Biden’s Renters’ Rights Blueprint: Meaningful or Not?

What should we make of the administration’s tenants' rights announcement?

2 minute read

February 15, 2023, 10:00 AM PST

By LM_Ortiz

The Biden administration’s announcement on renters' rights on January 25 was a strange mix of radical and nothingburger.

On the one hand, outside of a few very important but narrowly focused laws like the Fair Housing Act, the federal government has, until now, not seen broad tenant protections as within its sphere of action at all. Anything to do with eviction policies, habitability and codes, or regulating rent increases has been left to states and localities. Someone asked me right after the announcement if I knew how long it had been since a president addressed tenant rights—they guessed the 1970s. Having recently edited a history of the National Tenants Union in the 1970s and ’80s, that era was fresh in my mind and I knew that despite active tenant organizing, federal action at the time was not pro-tenant, so I went back further and guessed the New Deal. But the New Deal was really focused on homeowners and creating public housing. I haven’t actually been able to find anything comparable in our history about renter rights and protections at all.

In that way, this is a really big deal. By taking it on at all, by making even a theoretical Blueprint for a Renters Bill of Rights, the Biden administration is acknowledging that this is something that the federal government has a legitimate interest in, power to act on, and responsibility to take seriously.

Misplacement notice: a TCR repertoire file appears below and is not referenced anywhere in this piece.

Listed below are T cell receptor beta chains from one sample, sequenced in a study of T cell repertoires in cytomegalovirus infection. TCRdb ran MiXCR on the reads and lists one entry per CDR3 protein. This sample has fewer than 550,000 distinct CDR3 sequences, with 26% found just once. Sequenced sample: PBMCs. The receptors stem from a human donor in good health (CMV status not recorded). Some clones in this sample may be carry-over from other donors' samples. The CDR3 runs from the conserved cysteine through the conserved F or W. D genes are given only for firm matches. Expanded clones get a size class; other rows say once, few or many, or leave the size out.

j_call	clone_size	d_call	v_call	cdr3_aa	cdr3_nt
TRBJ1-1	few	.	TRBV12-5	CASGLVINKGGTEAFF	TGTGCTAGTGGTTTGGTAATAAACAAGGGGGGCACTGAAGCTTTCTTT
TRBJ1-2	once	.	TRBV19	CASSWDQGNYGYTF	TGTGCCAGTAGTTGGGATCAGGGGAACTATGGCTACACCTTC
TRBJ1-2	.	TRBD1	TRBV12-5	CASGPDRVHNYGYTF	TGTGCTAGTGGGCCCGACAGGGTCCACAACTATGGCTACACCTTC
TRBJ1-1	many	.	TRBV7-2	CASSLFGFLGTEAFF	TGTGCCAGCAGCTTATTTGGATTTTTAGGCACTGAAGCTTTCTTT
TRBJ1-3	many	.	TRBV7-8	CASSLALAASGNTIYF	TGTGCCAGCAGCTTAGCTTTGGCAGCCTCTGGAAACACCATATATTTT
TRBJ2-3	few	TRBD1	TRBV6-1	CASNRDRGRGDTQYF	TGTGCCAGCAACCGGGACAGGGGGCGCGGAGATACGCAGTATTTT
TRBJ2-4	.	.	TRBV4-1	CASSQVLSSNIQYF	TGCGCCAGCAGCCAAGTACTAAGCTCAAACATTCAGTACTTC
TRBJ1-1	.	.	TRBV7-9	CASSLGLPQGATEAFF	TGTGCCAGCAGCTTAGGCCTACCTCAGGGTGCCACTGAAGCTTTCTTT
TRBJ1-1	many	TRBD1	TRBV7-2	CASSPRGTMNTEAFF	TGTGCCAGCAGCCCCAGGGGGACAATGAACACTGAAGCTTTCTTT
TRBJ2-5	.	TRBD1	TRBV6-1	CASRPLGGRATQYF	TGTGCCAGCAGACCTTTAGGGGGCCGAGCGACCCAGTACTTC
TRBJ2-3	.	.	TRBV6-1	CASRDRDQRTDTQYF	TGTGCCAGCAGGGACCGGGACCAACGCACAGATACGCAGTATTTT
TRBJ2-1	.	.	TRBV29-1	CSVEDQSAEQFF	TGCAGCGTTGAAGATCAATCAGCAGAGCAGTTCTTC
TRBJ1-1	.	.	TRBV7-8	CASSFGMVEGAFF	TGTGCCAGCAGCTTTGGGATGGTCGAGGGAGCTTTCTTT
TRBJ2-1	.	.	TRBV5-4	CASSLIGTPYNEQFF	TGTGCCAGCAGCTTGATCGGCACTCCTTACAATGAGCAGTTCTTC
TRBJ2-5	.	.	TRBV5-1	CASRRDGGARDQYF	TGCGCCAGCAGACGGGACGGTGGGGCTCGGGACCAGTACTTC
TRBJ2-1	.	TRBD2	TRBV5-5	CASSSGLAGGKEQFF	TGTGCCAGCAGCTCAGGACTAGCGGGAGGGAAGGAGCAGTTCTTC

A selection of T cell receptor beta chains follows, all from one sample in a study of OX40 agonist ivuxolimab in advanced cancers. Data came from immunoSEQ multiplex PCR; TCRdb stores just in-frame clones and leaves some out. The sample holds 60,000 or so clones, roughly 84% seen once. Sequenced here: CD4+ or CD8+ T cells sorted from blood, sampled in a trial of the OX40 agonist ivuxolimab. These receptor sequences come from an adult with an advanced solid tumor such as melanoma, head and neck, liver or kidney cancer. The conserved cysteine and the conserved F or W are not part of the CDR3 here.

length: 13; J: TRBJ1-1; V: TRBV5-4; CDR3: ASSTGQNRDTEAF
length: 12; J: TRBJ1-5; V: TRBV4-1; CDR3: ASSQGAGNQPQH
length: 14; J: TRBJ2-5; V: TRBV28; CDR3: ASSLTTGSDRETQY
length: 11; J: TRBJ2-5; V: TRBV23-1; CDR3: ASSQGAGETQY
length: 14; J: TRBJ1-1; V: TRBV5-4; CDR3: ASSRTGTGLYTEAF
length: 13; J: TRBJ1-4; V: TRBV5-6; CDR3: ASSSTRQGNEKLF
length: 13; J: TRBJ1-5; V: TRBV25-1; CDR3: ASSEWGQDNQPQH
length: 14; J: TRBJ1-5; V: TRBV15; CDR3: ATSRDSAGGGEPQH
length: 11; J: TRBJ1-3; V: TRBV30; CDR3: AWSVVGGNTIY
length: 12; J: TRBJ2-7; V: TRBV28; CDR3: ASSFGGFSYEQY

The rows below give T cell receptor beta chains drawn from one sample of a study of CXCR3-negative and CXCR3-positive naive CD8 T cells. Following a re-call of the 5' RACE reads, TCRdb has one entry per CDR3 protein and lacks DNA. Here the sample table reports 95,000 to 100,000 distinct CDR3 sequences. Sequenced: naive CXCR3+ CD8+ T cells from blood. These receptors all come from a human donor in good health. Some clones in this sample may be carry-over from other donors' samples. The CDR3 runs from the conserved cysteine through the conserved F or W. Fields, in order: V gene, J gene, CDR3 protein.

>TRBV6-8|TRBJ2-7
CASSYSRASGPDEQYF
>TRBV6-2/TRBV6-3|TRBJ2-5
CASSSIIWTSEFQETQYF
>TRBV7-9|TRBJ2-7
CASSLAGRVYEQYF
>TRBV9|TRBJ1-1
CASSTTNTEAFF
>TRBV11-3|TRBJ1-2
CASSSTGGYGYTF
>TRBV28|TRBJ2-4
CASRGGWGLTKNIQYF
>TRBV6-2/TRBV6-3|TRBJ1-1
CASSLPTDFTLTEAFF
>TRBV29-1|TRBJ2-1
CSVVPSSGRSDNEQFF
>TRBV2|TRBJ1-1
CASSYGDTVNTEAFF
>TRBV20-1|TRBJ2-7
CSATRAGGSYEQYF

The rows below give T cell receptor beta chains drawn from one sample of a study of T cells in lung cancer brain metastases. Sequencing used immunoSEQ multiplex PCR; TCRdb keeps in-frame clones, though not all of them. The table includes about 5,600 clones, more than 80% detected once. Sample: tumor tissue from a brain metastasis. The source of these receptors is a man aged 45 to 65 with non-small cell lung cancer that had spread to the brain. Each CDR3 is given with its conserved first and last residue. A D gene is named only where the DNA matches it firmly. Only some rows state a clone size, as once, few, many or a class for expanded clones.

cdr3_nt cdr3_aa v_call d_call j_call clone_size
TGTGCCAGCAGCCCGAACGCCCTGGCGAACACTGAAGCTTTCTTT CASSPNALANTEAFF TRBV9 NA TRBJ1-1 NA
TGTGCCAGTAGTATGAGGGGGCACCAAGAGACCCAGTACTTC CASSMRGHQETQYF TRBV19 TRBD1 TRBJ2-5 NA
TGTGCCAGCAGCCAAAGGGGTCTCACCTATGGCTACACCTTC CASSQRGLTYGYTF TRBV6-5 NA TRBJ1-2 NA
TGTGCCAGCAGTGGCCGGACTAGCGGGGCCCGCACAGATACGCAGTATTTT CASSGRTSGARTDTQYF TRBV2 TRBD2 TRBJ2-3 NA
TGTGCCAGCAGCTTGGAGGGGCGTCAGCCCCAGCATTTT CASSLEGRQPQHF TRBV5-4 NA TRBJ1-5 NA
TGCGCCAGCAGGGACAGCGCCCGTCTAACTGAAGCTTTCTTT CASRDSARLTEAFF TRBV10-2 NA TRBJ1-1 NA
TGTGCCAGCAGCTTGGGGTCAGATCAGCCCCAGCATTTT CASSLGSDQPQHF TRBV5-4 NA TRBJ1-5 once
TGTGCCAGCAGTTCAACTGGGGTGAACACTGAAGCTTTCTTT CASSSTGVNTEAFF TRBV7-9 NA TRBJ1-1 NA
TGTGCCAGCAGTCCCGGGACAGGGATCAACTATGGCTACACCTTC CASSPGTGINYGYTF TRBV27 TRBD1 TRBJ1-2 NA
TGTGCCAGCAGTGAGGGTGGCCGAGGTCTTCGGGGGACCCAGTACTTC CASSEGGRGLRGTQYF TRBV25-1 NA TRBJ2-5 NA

A year ago or so, we hosted a chat about security deposit policy in the U.K. Even more than the details of their policy, I remember that everyone in the office was mind-blown by the idea of a federal government that has a tenant policy. One where even Boris Johnson had to at least make a nod to wanting to support tenants somehow.

And so, the Biden announcement feels like it could be the beginning of a tremendous sea change. The administration has declared that the leases of today are a problem (we agree). It is engaging the Federal Trade Commission and the Consumer Financial Protection Bureau against the abuses of tenant screening companies, which could lead to real improvements in tenants’ lives if a crackdown occurs.

But most notable to me was the willingness to even state the phrase ...

[See full article, linked below, to continue reading.]

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